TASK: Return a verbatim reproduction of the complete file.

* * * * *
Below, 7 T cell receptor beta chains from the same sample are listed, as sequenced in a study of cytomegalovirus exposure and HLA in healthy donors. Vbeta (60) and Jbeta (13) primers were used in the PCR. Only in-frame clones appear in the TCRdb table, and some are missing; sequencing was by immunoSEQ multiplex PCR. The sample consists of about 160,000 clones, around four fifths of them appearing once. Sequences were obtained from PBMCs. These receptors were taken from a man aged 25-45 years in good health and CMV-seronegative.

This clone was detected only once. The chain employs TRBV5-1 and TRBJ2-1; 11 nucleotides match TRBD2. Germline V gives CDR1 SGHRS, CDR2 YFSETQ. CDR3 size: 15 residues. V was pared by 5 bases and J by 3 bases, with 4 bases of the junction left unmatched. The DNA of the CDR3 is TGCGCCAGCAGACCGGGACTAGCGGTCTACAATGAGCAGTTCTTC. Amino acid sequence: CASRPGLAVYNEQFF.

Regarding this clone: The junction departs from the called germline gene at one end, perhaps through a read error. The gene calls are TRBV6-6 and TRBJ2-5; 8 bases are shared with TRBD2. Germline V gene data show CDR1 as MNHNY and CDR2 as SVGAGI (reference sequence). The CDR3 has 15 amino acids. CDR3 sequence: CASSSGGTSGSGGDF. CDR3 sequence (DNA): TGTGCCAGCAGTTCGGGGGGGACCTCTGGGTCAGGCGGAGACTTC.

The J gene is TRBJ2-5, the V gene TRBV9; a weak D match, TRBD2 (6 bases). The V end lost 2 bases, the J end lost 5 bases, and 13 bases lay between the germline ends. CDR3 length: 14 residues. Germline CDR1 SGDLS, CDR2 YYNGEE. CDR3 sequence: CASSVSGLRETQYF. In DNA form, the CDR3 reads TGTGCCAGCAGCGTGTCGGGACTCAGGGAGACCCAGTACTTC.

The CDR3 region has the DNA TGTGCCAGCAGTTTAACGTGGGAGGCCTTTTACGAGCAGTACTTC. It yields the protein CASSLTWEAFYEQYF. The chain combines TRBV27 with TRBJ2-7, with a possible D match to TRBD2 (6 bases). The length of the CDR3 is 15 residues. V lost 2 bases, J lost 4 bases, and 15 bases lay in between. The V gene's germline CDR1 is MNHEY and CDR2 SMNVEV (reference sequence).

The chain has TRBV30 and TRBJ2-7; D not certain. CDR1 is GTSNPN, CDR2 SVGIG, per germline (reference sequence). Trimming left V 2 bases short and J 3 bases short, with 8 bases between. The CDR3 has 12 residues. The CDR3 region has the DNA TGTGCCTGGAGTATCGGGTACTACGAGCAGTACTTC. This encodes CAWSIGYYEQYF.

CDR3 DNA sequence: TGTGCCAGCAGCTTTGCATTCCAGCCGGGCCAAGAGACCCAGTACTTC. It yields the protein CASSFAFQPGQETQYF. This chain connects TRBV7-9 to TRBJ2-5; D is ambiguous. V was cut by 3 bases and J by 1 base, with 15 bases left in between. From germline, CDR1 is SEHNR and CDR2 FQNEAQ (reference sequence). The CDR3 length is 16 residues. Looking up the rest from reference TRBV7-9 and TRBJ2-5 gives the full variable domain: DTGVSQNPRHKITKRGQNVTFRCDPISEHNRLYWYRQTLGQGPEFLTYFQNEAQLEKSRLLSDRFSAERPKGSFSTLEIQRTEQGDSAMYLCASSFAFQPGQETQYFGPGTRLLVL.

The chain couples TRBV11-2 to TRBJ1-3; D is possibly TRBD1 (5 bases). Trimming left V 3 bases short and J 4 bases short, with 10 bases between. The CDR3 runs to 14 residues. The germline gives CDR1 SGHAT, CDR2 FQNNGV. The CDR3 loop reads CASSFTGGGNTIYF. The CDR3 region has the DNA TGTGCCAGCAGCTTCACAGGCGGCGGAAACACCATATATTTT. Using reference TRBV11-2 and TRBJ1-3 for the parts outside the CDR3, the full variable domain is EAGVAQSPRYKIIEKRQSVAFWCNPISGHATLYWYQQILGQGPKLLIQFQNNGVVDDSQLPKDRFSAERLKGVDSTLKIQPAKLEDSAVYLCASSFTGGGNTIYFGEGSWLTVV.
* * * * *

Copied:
Below, 7 T cell receptor beta chains from the same sample are listed, as sequenced in a study of cytomegalovirus exposure and HLA in healthy donors. Vbeta (60) and Jbeta (13) primers were used in the PCR. Only in-frame clones appear in the TCRdb table, and some are missing; sequencing was by immunoSEQ multiplex PCR. The sample consists of about 160,000 clones, around four fifths of them appearing once. Sequences were obtained from PBMCs. These receptors were taken from a man aged 25-45 years in good health and CMV-seronegative.

This clone was detected only once. The chain employs TRBV5-1 and TRBJ2-1; 11 nucleotides match TRBD2. Germline V gives CDR1 SGHRS, CDR2 YFSETQ. CDR3 size: 15 residues. V was pared by 5 bases and J by 3 bases, with 4 bases of the junction left unmatched. The DNA of the CDR3 is TGCGCCAGCAGACCGGGACTAGCGGTCTACAATGAGCAGTTCTTC. Amino acid sequence: CASRPGLAVYNEQFF.

Regarding this clone: The junction departs from the called germline gene at one end, perhaps through a read error. The gene calls are TRBV6-6 and TRBJ2-5; 8 bases are shared with TRBD2. Germline V gene data show CDR1 as MNHNY and CDR2 as SVGAGI (reference sequence). The CDR3 has 15 amino acids. CDR3 sequence: CASSSGGTSGSGGDF. CDR3 sequence (DNA): TGTGCCAGCAGTTCGGGGGGGACCTCTGGGTCAGGCGGAGACTTC.

The J gene is TRBJ2-5, the V gene TRBV9; a weak D match, TRBD2 (6 bases). The V end lost 2 bases, the J end lost 5 bases, and 13 bases lay between the germline ends. CDR3 length: 14 residues. Germline CDR1 SGDLS, CDR2 YYNGEE. CDR3 sequence: CASSVSGLRETQYF. In DNA form, the CDR3 reads TGTGCCAGCAGCGTGTCGGGACTCAGGGAGACCCAGTACTTC.

The CDR3 region has the DNA TGTGCCAGCAGTTTAACGTGGGAGGCCTTTTACGAGCAGTACTTC. It yields the protein CASSLTWEAFYEQYF. The chain combines TRBV27 with TRBJ2-7, with a possible D match to TRBD2 (6 bases). The length of the CDR3 is 15 residues. V lost 2 bases, J lost 4 bases, and 15 bases lay in between. The V gene's germline CDR1 is MNHEY and CDR2 SMNVEV (reference sequence).

The chain has TRBV30 and TRBJ2-7; D not certain. CDR1 is GTSNPN, CDR2 SVGIG, per germline (reference sequence). Trimming left V 2 bases short and J 3 bases short, with 8 bases between. The CDR3 has 12 residues. The CDR3 region has the DNA TGTGCCTGGAGTATCGGGTACTACGAGCAGTACTTC. This encodes CAWSIGYYEQYF.

CDR3 DNA sequence: TGTGCCAGCAGCTTTGCATTCCAGCCGGGCCAAGAGACCCAGTACTTC. It yields the protein CASSFAFQPGQETQYF. This chain connects TRBV7-9 to TRBJ2-5; D is ambiguous. V was cut by 3 bases and J by 1 base, with 15 bases left in between. From germline, CDR1 is SEHNR and CDR2 FQNEAQ (reference sequence). The CDR3 length is 16 residues. Looking up the rest from reference TRBV7-9 and TRBJ2-5 gives the full variable domain: DTGVSQNPRHKITKRGQNVTFRCDPISEHNRLYWYRQTLGQGPEFLTYFQNEAQLEKSRLLSDRFSAERPKGSFSTLEIQRTEQGDSAMYLCASSFAFQPGQETQYFGPGTRLLVL.

The chain couples TRBV11-2 to TRBJ1-3; D is possibly TRBD1 (5 bases). Trimming left V 3 bases short and J 4 bases short, with 10 bases between. The CDR3 runs to 14 residues. The germline gives CDR1 SGHAT, CDR2 FQNNGV. The CDR3 loop reads CASSFTGGGNTIYF. The CDR3 region has the DNA TGTGCCAGCAGCTTCACAGGCGGCGGAAACACCATATATTTT. Using reference TRBV11-2 and TRBJ1-3 for the parts outside the CDR3, the full variable domain is EAGVAQSPRYKIIEKRQSVAFWCNPISGHATLYWYQQILGQGPKLLIQFQNNGVVDDSQLPKDRFSAERLKGVDSTLKIQPAKLEDSAVYLCASSFTGGGNTIYFGEGSWLTVV.